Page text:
Heather grows in abundance on the Scottish moorlands. And each year in early September, when Calluna vulgaris is in bloom, many Scottish beekeepers take their bees north to the heather fields. It’s a short window of opportunity, with the purple-colored bloom lasting for just a few weeks, but it’s the only time to produce a Scottish delicacy: heather honey.
Producing heather honey is no simple task. Normally inactive at this time of year, the bees must be spurred on for the September harvest. As if this weren’t problematic enough, heather honey is also nearly solid in the hive. Technically, it’s thixotropic, meaning it’s thick when static but becomes less viscous and starts to flow when stirred or shaken. As a result, farmers often have to scrape heather honey out of the hive and press it through a sieve. Some even use a machine with a honeycomb pattern of needles that agitates the stiff honey in the comb.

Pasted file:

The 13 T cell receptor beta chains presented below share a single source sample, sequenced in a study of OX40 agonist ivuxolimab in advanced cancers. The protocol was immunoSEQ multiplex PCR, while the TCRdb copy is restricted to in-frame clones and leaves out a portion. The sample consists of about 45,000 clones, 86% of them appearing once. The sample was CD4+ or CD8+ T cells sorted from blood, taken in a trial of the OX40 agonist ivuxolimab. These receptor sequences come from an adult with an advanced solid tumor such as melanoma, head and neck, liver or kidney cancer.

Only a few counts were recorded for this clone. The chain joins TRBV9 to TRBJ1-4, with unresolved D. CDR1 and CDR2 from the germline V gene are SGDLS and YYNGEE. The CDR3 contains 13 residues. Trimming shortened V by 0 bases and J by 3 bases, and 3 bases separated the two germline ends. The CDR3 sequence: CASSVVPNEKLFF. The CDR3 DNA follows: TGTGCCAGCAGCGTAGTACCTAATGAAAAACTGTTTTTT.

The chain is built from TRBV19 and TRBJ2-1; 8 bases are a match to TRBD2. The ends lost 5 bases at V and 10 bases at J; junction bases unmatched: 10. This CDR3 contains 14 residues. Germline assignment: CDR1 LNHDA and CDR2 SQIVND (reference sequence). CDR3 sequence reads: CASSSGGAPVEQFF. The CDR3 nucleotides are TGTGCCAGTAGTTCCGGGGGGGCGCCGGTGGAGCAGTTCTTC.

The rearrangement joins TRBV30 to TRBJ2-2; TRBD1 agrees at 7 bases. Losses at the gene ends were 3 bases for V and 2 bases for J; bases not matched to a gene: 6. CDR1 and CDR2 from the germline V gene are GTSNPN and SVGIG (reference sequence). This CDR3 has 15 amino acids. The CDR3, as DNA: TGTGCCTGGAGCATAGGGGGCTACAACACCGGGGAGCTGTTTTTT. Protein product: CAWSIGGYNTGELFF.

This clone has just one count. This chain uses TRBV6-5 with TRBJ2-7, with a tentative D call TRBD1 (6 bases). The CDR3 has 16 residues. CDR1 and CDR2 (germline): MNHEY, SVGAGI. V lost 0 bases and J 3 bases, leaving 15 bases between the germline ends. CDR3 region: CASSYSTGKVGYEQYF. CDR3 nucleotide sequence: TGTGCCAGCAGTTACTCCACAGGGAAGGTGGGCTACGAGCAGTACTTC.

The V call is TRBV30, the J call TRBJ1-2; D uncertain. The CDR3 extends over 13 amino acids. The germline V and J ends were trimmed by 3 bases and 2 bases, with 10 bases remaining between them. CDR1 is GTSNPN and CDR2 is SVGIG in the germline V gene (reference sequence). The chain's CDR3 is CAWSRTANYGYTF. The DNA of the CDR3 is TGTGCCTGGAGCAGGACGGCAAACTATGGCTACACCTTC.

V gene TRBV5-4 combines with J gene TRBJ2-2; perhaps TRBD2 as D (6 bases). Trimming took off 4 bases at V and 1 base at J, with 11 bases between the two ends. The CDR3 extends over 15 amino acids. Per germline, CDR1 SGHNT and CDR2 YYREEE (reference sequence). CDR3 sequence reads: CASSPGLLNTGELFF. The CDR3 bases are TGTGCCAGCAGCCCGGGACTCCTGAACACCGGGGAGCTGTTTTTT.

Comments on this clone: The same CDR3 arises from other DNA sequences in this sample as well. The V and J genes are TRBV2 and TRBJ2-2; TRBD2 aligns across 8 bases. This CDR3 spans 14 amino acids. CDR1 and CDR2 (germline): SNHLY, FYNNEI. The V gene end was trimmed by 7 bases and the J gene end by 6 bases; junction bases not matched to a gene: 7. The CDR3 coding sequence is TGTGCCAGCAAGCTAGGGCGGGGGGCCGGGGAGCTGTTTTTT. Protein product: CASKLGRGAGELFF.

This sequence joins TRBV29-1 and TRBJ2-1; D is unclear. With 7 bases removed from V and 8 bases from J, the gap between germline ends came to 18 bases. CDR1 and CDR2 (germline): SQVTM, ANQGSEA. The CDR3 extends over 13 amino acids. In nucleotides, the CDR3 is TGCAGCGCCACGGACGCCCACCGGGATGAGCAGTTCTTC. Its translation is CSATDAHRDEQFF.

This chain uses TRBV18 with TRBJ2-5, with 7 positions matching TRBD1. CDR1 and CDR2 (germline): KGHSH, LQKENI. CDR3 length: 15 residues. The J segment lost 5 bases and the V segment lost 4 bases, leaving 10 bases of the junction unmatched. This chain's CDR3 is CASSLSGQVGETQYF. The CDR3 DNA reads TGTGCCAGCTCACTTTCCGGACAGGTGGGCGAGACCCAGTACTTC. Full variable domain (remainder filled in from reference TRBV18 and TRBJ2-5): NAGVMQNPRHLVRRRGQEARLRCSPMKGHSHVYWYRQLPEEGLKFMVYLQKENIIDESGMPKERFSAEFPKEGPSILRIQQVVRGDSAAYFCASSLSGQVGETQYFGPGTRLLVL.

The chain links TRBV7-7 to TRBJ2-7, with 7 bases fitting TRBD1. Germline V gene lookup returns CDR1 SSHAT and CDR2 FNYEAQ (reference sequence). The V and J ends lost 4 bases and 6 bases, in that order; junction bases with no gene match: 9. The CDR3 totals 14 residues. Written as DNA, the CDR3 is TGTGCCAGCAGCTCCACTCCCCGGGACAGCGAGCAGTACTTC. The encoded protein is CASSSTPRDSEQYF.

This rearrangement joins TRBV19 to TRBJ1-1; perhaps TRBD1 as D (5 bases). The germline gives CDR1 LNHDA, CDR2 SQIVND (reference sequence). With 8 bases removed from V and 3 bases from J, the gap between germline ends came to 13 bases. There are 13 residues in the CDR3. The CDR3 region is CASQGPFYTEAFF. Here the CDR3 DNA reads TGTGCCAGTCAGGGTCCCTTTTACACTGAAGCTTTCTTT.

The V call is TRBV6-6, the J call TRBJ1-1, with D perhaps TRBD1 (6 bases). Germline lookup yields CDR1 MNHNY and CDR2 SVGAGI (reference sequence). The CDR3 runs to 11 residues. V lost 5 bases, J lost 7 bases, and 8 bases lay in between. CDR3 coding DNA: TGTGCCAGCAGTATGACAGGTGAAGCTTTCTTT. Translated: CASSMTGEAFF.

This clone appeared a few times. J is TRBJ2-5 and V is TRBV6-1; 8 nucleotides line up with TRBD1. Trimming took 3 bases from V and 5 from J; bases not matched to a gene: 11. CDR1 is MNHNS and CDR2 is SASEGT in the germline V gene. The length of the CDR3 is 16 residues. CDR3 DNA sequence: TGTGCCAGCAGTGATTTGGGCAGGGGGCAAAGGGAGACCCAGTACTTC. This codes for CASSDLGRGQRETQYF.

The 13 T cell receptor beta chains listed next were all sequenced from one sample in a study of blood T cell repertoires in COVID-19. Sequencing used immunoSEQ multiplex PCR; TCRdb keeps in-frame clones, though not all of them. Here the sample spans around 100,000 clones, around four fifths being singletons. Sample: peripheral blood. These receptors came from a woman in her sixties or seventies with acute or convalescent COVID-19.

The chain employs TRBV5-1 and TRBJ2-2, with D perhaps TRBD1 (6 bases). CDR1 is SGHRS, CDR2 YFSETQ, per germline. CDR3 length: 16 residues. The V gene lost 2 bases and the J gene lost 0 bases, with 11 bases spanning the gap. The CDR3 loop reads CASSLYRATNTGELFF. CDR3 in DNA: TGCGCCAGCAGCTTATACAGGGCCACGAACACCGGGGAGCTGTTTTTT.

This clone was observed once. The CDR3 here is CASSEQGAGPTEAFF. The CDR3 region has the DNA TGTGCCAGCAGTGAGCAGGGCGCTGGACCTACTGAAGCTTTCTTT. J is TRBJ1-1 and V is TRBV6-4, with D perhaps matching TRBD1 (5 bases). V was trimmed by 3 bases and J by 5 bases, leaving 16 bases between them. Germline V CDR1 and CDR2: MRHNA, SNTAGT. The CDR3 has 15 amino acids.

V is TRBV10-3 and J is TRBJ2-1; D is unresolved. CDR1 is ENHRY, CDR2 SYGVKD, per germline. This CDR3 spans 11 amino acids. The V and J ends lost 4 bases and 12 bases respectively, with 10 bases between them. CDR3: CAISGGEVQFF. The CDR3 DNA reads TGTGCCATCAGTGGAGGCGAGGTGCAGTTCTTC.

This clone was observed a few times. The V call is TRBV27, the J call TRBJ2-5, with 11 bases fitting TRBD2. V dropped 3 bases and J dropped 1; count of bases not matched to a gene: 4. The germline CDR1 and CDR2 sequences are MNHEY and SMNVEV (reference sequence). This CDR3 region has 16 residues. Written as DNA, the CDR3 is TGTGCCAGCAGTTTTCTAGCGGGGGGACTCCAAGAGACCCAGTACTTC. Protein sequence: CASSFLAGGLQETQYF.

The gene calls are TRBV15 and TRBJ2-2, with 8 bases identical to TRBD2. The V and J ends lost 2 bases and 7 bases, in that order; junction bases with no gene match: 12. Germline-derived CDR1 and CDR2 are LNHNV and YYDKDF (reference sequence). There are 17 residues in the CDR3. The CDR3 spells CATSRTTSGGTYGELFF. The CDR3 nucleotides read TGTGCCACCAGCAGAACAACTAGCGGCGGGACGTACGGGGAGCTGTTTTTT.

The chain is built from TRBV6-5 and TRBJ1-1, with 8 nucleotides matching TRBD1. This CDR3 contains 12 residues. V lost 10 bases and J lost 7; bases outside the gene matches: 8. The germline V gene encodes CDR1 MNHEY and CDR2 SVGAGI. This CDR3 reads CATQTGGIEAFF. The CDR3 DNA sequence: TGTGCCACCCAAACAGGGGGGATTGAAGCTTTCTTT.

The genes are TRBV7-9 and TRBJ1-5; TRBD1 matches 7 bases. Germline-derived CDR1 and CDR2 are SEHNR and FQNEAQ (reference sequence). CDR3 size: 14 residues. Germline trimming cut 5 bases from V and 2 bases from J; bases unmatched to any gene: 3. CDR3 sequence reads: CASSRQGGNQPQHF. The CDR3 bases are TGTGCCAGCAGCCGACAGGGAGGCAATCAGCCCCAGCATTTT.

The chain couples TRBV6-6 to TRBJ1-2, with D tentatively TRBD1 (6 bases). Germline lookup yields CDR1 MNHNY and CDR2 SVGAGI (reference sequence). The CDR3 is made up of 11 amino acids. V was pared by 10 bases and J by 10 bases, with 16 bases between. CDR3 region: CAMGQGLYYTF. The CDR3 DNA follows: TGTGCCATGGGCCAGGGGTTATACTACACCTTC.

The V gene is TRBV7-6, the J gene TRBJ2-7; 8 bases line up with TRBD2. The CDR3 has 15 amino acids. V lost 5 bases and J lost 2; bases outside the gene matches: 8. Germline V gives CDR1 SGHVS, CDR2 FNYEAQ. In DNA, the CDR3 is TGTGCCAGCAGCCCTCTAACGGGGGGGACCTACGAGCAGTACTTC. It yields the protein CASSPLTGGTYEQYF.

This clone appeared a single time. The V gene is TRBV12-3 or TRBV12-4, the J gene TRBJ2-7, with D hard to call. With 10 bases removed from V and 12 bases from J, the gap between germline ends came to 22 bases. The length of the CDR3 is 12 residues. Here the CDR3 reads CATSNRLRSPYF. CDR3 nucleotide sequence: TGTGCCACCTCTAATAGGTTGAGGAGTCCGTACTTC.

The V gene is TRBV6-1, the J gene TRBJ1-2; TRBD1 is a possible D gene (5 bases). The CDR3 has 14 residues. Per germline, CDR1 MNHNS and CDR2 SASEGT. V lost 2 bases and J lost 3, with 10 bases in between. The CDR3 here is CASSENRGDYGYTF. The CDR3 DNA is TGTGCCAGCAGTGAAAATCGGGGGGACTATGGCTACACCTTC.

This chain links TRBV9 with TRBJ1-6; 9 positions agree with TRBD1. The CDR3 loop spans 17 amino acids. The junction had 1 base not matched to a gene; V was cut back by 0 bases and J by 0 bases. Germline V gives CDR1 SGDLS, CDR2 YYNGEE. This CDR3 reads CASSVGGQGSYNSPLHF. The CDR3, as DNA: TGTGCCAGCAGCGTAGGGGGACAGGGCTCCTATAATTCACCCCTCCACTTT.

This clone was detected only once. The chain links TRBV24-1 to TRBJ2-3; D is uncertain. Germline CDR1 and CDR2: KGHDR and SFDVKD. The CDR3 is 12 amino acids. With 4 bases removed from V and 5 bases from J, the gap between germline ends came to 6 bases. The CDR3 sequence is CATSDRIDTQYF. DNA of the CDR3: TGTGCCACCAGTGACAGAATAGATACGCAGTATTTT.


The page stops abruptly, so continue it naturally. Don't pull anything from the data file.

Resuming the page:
The reward for all this extra effort is the highly-valued final product: a mildly sweet, intensely fragrant honey considered by many connoisseurs as the best of its kind. In most cases, the woody, slightly smoky honey is eaten without adornment, often spread on a piece of bread or toast, so as not to lose any of the rich flavor.
You can throw in a few embellishments, of course. In an interview with Saveur, chef Tom Lewis described his ideal way of enjoying this special honey: on sourdough toast with lightly warmed blackberries and a dram of 21-year Glengoyne whisky.